Thymoma Patients Treated in a Phase I Clinic at MD Anderson Cancer Center: Responses to mTOR Inhibitors and Molecular Analyses
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Jennifer Wheler1, David Hong1, Stephen G. Swisher2, Gerald Falchook1, Apostolia M. Tsimberidou1, Thorunn Helgason1, Aung Naing1, Bettzy Stephen1, Filip Janku1, Philip J. Stephens3, Roman Yelensky3, Razelle Kurzrock4
1 Department of Investigational Cancer Therapeutics – a Phase I Clinical Trials Program, The University of Texas MD Anderson Cancer Center
2 Thoracic and Cardiovascular Surgery, The University of Texas MD Anderson Cancer Center
3 Foundation Medicine, University of California, San Diego
4 Moores Cancer Center, University of California, San Diego
Jennifer Wheler, email:
Keywords: advanced thymoma, mTOR inhibitors, response, targeted therapy, thymic carcinoma.
Received: May 2, 2013 Accepted: June 9, 2013 Published: June 10, 2013
BACKGROUND: Thymomas and thymic carcinoma are rare tumors with no approved therapies. Our purpose was to analyze the molecular features and outcomes of patients referred to the Clinical Center for Targeted Therapy (Phase I Clinic).
METHODS: We retrospectively reviewed the medical records of consecutive referred patients with advanced/metastatic thymoma or thymic carcinoma
RESULTS: Twenty-one patients were identified (median age 52 years; 10 women; median number of prior systemic therapies = 2). Six of 10 patients (60%) treated with mTOR inhibitor combination regimens achieved stable disease (SD) ≥12 months or a partial response (PR). For patients treated on mTOR inhibitor regimens (N = 10), median time to treatment failure (TTF) was 11.6 months versus 2.3 months on last conventional regimen prior to referral (p=0.024). Molecular analyses (performed by next generation sequencing in seven patients and single polymerase chain reaction (PCR)-based assays in an additional six patients) showed diverse actionable mutations: PIK3CA (1 of 12 tested; 8%); EGFR (1 of 13; 8%); RET (1 of 7; 14%); and AKT1 (1 of 7; 14%). Of two patients with PIK3CA or AKT1 mutations, one was treated with an mTOR inhibitor-based regimen and achieved 26% regression with a TTF of 17 months.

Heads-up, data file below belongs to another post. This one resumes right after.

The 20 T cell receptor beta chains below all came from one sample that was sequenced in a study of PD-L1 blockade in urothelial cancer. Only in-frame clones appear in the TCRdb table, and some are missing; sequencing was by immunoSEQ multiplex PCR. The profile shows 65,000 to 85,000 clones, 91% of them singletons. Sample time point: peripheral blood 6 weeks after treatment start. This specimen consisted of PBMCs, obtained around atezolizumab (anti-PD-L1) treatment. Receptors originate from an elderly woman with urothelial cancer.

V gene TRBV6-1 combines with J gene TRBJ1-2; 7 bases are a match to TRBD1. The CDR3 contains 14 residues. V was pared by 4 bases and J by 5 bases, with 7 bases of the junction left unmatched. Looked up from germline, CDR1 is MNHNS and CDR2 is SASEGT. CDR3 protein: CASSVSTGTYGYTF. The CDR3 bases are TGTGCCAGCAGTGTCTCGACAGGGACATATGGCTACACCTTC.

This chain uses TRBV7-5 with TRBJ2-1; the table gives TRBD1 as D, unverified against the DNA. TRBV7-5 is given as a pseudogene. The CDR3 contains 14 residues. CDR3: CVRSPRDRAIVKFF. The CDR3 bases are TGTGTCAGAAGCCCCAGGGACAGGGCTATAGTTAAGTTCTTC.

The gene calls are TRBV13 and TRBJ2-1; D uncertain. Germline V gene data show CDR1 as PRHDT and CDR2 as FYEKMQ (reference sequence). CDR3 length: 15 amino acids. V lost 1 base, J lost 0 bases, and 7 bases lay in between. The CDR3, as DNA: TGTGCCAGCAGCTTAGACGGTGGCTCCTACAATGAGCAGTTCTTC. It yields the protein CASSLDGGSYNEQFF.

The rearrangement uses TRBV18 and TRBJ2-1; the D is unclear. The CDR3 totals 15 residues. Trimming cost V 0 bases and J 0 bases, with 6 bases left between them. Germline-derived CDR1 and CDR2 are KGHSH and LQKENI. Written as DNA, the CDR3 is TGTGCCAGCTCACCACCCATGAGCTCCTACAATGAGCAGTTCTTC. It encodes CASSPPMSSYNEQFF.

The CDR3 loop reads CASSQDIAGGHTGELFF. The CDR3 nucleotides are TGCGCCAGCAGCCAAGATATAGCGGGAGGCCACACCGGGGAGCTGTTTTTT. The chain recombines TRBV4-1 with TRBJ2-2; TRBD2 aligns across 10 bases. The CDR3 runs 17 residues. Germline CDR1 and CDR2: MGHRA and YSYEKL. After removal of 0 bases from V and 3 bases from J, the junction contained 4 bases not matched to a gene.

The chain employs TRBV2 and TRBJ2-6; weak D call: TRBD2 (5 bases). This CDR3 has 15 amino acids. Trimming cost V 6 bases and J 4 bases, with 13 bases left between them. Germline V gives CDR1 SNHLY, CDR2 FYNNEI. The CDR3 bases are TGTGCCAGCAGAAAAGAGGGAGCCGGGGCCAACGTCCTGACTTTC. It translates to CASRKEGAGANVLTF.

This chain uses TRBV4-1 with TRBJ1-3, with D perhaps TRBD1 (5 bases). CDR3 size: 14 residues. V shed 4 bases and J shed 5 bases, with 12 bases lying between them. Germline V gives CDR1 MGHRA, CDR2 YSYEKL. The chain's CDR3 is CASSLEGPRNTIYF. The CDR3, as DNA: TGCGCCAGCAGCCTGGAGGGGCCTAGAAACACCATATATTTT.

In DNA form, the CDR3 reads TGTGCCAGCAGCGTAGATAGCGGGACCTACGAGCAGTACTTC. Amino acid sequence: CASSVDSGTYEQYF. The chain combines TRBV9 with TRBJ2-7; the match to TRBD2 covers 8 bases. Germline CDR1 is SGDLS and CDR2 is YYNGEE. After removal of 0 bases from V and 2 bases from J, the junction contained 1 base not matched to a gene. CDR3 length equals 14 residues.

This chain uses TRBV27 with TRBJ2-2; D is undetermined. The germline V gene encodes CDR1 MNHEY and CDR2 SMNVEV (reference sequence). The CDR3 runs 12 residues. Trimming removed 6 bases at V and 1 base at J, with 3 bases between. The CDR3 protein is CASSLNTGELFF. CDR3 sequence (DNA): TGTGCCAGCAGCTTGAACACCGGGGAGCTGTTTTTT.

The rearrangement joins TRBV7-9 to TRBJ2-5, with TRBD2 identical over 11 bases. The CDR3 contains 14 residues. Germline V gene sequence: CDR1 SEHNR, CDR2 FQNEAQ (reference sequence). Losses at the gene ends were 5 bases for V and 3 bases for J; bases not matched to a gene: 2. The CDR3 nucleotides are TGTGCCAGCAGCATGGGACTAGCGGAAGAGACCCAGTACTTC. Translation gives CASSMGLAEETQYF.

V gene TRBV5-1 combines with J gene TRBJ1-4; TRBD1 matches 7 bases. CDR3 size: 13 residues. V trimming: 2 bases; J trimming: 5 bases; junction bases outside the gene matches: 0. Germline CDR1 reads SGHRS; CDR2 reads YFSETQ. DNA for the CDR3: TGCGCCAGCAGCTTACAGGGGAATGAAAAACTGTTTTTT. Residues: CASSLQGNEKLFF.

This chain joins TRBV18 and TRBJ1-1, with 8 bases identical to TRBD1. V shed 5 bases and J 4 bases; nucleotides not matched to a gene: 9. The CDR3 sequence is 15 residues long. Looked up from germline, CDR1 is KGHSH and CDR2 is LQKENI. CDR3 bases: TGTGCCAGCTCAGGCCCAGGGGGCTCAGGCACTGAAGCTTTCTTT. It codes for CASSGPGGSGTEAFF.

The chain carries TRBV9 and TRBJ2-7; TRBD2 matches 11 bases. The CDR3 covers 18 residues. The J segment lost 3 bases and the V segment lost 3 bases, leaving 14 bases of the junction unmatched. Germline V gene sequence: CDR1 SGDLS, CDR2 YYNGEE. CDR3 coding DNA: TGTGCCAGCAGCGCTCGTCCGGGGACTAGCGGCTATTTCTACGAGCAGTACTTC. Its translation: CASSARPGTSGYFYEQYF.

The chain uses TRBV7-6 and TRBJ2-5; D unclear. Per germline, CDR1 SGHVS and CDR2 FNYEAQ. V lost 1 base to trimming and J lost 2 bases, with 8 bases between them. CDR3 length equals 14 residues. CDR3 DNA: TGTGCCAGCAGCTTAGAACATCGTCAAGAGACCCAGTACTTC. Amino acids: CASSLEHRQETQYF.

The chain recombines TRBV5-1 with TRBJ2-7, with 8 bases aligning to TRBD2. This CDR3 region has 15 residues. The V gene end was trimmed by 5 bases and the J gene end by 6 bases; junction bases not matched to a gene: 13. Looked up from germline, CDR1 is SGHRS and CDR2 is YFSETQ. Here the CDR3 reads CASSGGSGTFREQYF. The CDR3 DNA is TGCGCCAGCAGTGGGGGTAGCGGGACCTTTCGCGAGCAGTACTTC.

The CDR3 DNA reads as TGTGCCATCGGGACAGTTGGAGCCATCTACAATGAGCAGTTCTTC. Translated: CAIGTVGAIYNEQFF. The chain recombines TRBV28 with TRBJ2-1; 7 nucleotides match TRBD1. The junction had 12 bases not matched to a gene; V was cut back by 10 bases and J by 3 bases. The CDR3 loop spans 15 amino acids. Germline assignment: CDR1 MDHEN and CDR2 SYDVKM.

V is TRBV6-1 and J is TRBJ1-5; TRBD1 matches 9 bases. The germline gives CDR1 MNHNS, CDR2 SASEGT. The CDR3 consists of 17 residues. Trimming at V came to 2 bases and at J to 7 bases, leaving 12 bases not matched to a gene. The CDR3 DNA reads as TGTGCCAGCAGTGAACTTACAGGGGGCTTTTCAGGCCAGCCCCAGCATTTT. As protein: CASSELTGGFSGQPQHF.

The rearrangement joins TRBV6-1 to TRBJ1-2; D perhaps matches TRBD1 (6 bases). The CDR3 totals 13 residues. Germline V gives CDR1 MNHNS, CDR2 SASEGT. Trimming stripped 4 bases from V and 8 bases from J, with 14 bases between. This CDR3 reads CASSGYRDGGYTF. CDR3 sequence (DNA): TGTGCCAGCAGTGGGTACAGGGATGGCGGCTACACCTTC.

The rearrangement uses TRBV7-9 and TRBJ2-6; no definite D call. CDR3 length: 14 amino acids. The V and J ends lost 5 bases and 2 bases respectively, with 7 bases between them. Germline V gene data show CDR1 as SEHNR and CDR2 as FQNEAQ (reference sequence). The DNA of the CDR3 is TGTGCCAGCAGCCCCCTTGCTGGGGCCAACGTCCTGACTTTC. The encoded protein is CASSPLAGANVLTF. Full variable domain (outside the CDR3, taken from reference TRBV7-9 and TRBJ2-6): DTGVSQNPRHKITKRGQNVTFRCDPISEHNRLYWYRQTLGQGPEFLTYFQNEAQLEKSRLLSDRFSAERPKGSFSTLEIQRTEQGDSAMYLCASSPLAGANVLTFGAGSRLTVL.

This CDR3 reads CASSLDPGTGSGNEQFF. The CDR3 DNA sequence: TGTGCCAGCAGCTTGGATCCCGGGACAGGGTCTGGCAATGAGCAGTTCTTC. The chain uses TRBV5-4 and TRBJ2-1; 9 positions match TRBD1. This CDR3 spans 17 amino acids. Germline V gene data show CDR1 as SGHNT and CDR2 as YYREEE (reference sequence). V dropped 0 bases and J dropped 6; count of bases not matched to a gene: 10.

CONCLUSION: Patients with advanced/metastatic thymoma or thymic carcinoma demonstrated prolonged TTF on mTOR inhibitor-based therapy as compared to prior conventional treatment. Heterogeneity in actionable molecular aberrations was observed, suggesting that multi-assay molecular profiling and individualizing treatment merits investigation.
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